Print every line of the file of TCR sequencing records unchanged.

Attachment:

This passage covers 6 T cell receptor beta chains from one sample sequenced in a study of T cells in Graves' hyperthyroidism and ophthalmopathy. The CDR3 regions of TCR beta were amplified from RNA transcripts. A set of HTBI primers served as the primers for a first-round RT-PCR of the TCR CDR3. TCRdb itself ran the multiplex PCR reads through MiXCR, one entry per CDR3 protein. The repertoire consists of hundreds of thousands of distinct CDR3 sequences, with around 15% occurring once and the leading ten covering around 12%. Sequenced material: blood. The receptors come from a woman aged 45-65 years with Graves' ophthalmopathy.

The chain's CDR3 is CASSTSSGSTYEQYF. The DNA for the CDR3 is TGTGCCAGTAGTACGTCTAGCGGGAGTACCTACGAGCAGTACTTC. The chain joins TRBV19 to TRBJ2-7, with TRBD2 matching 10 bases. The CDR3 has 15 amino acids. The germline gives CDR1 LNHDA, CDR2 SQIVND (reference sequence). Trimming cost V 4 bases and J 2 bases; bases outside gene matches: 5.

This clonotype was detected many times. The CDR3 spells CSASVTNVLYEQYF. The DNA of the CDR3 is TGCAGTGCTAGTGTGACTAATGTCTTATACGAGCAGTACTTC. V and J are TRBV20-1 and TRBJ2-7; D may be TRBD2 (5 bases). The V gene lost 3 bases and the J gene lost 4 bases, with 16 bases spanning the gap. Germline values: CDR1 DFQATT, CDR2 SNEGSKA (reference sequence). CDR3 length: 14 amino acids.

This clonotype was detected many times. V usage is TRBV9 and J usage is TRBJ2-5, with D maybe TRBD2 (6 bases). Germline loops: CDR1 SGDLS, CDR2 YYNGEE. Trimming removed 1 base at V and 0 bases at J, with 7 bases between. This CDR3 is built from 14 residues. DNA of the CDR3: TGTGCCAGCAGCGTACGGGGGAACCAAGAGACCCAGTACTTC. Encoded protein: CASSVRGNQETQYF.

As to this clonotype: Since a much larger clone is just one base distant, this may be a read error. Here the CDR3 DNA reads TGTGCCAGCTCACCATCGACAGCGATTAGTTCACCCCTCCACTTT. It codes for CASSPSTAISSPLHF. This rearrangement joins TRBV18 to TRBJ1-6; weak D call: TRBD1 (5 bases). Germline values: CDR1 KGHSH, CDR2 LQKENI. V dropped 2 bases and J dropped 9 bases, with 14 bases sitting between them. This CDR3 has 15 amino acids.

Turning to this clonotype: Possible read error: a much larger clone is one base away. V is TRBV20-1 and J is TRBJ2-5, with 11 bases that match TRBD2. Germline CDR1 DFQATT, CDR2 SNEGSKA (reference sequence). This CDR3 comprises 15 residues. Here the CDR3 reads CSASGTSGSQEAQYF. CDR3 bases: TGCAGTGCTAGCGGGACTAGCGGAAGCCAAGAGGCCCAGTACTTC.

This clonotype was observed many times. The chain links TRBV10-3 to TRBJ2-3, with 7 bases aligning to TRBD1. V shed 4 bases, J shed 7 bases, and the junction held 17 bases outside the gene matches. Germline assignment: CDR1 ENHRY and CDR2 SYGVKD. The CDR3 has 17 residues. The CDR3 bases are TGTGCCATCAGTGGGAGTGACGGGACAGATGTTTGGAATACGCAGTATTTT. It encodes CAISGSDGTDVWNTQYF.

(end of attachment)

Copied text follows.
This passage covers 6 T cell receptor beta chains from one sample sequenced in a study of T cells in Graves' hyperthyroidism and ophthalmopathy. The CDR3 regions of TCR beta were amplified from RNA transcripts. A set of HTBI primers served as the primers for a first-round RT-PCR of the TCR CDR3. TCRdb itself ran the multiplex PCR reads through MiXCR, one entry per CDR3 protein. The repertoire consists of hundreds of thousands of distinct CDR3 sequences, with around 15% occurring once and the leading ten covering around 12%. Sequenced material: blood. The receptors come from a woman aged 45-65 years with Graves' ophthalmopathy.

The chain's CDR3 is CASSTSSGSTYEQYF. The DNA for the CDR3 is TGTGCCAGTAGTACGTCTAGCGGGAGTACCTACGAGCAGTACTTC. The chain joins TRBV19 to TRBJ2-7, with TRBD2 matching 10 bases. The CDR3 has 15 amino acids. The germline gives CDR1 LNHDA, CDR2 SQIVND (reference sequence). Trimming cost V 4 bases and J 2 bases; bases outside gene matches: 5.

This clonotype was detected many times. The CDR3 spells CSASVTNVLYEQYF. The DNA of the CDR3 is TGCAGTGCTAGTGTGACTAATGTCTTATACGAGCAGTACTTC. V and J are TRBV20-1 and TRBJ2-7; D may be TRBD2 (5 bases). The V gene lost 3 bases and the J gene lost 4 bases, with 16 bases spanning the gap. Germline values: CDR1 DFQATT, CDR2 SNEGSKA (reference sequence). CDR3 length: 14 amino acids.

This clonotype was detected many times. V usage is TRBV9 and J usage is TRBJ2-5, with D maybe TRBD2 (6 bases). Germline loops: CDR1 SGDLS, CDR2 YYNGEE. Trimming removed 1 base at V and 0 bases at J, with 7 bases between. This CDR3 is built from 14 residues. DNA of the CDR3: TGTGCCAGCAGCGTACGGGGGAACCAAGAGACCCAGTACTTC. Encoded protein: CASSVRGNQETQYF.

As to this clonotype: Since a much larger clone is just one base distant, this may be a read error. Here the CDR3 DNA reads TGTGCCAGCTCACCATCGACAGCGATTAGTTCACCCCTCCACTTT. It codes for CASSPSTAISSPLHF. This rearrangement joins TRBV18 to TRBJ1-6; weak D call: TRBD1 (5 bases). Germline values: CDR1 KGHSH, CDR2 LQKENI. V dropped 2 bases and J dropped 9 bases, with 14 bases sitting between them. This CDR3 has 15 amino acids.

Turning to this clonotype: Possible read error: a much larger clone is one base away. V is TRBV20-1 and J is TRBJ2-5, with 11 bases that match TRBD2. Germline CDR1 DFQATT, CDR2 SNEGSKA (reference sequence). This CDR3 comprises 15 residues. Here the CDR3 reads CSASGTSGSQEAQYF. CDR3 bases: TGCAGTGCTAGCGGGACTAGCGGAAGCCAAGAGGCCCAGTACTTC.

This clonotype was observed many times. The chain links TRBV10-3 to TRBJ2-3, with 7 bases aligning to TRBD1. V shed 4 bases, J shed 7 bases, and the junction held 17 bases outside the gene matches. Germline assignment: CDR1 ENHRY and CDR2 SYGVKD. The CDR3 has 17 residues. The CDR3 bases are TGTGCCATCAGTGGGAGTGACGGGACAGATGTTTGGAATACGCAGTATTTT. It encodes CAISGSDGTDVWNTQYF.